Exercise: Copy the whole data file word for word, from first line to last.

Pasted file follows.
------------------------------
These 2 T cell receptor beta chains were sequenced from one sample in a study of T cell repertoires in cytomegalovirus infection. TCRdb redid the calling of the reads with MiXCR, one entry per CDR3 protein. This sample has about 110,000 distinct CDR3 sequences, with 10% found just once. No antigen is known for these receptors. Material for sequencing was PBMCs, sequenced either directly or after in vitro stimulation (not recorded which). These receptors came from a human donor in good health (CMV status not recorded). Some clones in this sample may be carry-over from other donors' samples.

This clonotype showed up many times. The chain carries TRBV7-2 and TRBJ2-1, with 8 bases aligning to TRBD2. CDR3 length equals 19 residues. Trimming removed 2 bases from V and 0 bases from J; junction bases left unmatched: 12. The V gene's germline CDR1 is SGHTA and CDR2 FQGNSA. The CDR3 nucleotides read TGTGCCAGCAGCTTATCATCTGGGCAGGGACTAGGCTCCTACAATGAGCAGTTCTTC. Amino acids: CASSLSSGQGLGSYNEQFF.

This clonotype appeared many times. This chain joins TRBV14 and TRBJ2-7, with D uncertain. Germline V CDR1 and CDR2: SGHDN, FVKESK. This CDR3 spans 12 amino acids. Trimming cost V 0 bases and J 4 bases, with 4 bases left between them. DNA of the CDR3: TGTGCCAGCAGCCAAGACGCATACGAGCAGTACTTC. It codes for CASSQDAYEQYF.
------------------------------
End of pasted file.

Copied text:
These 2 T cell receptor beta chains were sequenced from one sample in a study of T cell repertoires in cytomegalovirus infection. TCRdb redid the calling of the reads with MiXCR, one entry per CDR3 protein. This sample has about 110,000 distinct CDR3 sequences, with 10% found just once. No antigen is known for these receptors. Material for sequencing was PBMCs, sequenced either directly or after in vitro stimulation (not recorded which). These receptors came from a human donor in good health (CMV status not recorded). Some clones in this sample may be carry-over from other donors' samples.

This clonotype showed up many times. The chain carries TRBV7-2 and TRBJ2-1, with 8 bases aligning to TRBD2. CDR3 length equals 19 residues. Trimming removed 2 bases from V and 0 bases from J; junction bases left unmatched: 12. The V gene's germline CDR1 is SGHTA and CDR2 FQGNSA. The CDR3 nucleotides read TGTGCCAGCAGCTTATCATCTGGGCAGGGACTAGGCTCCTACAATGAGCAGTTCTTC. Amino acids: CASSLSSGQGLGSYNEQFF.

This clonotype appeared many times. This chain joins TRBV14 and TRBJ2-7, with D uncertain. Germline V CDR1 and CDR2: SGHDN, FVKESK. This CDR3 spans 12 amino acids. Trimming cost V 0 bases and J 4 bases, with 4 bases left between them. DNA of the CDR3: TGTGCCAGCAGCCAAGACGCATACGAGCAGTACTTC. It codes for CASSQDAYEQYF.